Wealthy peoples' capital gains are taxed at a lower rate than income tax.
Under the impact of the Covid pandemic, the UK economy is heading towards a double-dip recession. The key to economic recovery is that ordinary people must have good purchasing power to buy goods and services.
Yet the UK was in bad shape even before Covid. After a decade of government enforced austerity, wage freezes and benefit cuts, some 14 million people lived below the poverty line and struggled to make ends meet.
The first wave of Covid hit many workers’ income and by October 2020 household debt rose to a record £1,689bn – about £22bn (or £412 per adult) up from before the pandemic. Most people do not have the capacity to rebuild the economy.
The government needs to use the March 2021 budget to redistribute income and wealth to the less well-off, create a fairer society and enable people to build a sustainable economy. Tax privileges enjoyed by the rich need to be scrapped.
One of these privilges relates to ‘capital gains’. This is when an asset (second home, stocks and shares, fine art) increases in value. This only happens to asset-rich individuals and they benefit without spending anything.
Suppose someone owns land around the route of a new motorway, built with public money. This would increase access to that land, create the opportunity for business and the holder of land becomes rich without spending a penny.
Another example is shareholders who have no long-term interest in the company but benefit from the wealth generated by the brain and brawn of workers and see the price of shares rise above the original cost. How should such gains be taxed and shared?
For a long time, some have argued that earned income and unearned income should be taxed differently. This makes little sense as both are available for expenditure and consumption.
Currently, earned income and unearned income, in the form of capital gains, are taxed at different rates. On earned income, those paying income tax receive a tax free allowance of £12.5k. Income between there and £50k is taxed at 20%. Between £50k and £150k is taxed at 40% and anything above that is taxed at 45%. Different rates apply in Scotland.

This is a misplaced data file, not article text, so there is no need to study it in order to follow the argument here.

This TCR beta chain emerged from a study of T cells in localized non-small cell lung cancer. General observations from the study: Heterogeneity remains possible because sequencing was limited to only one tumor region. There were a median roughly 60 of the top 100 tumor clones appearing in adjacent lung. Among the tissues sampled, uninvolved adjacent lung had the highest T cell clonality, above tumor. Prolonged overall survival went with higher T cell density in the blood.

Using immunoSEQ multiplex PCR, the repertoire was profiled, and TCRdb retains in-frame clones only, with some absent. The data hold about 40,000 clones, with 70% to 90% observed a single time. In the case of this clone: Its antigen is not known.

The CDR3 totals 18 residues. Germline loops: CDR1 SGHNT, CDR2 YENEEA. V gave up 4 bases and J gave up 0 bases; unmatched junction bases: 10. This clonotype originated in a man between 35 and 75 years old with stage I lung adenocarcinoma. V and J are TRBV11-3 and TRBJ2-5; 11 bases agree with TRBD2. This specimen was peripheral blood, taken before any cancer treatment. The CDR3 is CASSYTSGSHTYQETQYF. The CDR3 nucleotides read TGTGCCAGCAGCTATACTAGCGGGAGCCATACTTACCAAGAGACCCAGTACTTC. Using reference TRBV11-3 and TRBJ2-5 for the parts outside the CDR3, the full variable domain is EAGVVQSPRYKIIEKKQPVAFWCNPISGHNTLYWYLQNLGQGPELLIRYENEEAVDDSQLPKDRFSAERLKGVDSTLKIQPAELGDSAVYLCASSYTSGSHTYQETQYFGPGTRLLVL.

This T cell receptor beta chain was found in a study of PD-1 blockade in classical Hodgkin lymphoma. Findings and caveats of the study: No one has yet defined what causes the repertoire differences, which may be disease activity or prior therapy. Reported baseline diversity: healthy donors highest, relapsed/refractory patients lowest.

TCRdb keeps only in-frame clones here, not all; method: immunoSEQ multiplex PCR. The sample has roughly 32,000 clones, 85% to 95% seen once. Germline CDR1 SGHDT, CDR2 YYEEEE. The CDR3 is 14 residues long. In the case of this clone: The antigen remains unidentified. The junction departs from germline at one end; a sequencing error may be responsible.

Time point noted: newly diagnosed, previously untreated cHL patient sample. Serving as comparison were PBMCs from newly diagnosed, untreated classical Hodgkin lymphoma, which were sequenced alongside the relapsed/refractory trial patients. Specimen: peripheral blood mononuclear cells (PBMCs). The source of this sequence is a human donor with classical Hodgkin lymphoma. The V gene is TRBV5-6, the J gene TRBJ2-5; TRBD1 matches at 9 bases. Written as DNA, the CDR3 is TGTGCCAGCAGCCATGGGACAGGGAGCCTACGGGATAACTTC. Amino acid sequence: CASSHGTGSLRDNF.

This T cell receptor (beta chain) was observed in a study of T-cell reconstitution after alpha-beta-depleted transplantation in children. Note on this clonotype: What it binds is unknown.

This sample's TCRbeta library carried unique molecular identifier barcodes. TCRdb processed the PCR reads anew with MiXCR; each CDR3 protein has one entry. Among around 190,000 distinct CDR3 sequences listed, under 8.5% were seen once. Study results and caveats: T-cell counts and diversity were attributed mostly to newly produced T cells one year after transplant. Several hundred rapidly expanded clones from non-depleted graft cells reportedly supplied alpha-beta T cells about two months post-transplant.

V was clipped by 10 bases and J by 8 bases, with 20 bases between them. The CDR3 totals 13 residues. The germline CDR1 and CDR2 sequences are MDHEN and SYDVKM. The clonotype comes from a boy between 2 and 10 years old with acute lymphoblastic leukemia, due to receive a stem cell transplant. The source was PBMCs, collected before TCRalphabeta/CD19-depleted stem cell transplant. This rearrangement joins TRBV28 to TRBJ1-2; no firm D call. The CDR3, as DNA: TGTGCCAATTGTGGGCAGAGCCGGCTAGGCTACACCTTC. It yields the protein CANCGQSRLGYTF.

The beneficiaries of capital gains receive an annual tax free allowance of £12.3k. The remainder is taxed at rates varying from 10% to 28%. At the top end, that’s far below income tax. This has incentivised accountants to convert income to capital gains. If wealthy individuals succeed, they can pay tax at 28% rather than at the marginal rate of 45%.
In 2018-19, the amount of taxable capital gains (chargeable gains) was £63bn. On this 276,000 individuals paid capital gains tax of £9.5bn, making the average effective rate 15%. If the gains were to be added to earned income then the individuals concerned would most likely have been liable to pay tax at the rate of 40-45% rather than 15%.
Capital gains mostly accrue to the richest sections of the population and they are most likely to live in London and the South East of England. Nearly half of the capital gains tax reliefs go to individuals living in London and the South East even though that is home to around a quater of the UK population.
On the other hand, in the North East only 4,000 individuals benefitted from this regime compared to 49,000 Londoners. So the capital gains tax regime made the rich even richer and created even more regional disparities.
Any government committed to levelling-up or reducing inequalities has to change the way capital gains are taxed. A recent report from the Treasury’s official advisers said that, if we scrapped the tax concessions on capital gains and taxed them the same way as earned income, then we could raise £14bn a year more. This is twice the amount that Rishi Sunak plans to save by cutting Universal Credit.
Another report claimed that £90bn extra can be raised over a five year period. This can be invested in public services, provide free schools meals, dental services and broadband to improve quality of life for many.
The above analysis can be applied to a variety of taxes to show that they are regressive or do not benefit a large proportion of the population. The analysis can be used to counter neoliberal calls for higher income taxes for the masses. This is not necessary and all we need to do is to end the tax privileges enjoyed by the wealthy.
Of course, the wealthy are not easily going to give up their privileges. This week in a debate in the House of Lords, a number of class warriors called upon the government to retain and even deepen the tax privileges of the rich. In effect, they urged the government to further squeeze the less well-off. The government has a choice; it can appease the rich or redistribute to facilitate economic recovery and a fairer society.
Professor Prem Sikka is an Emeritus Professor of Accounting at the University of Essex and a Labour member of the House of Lords.
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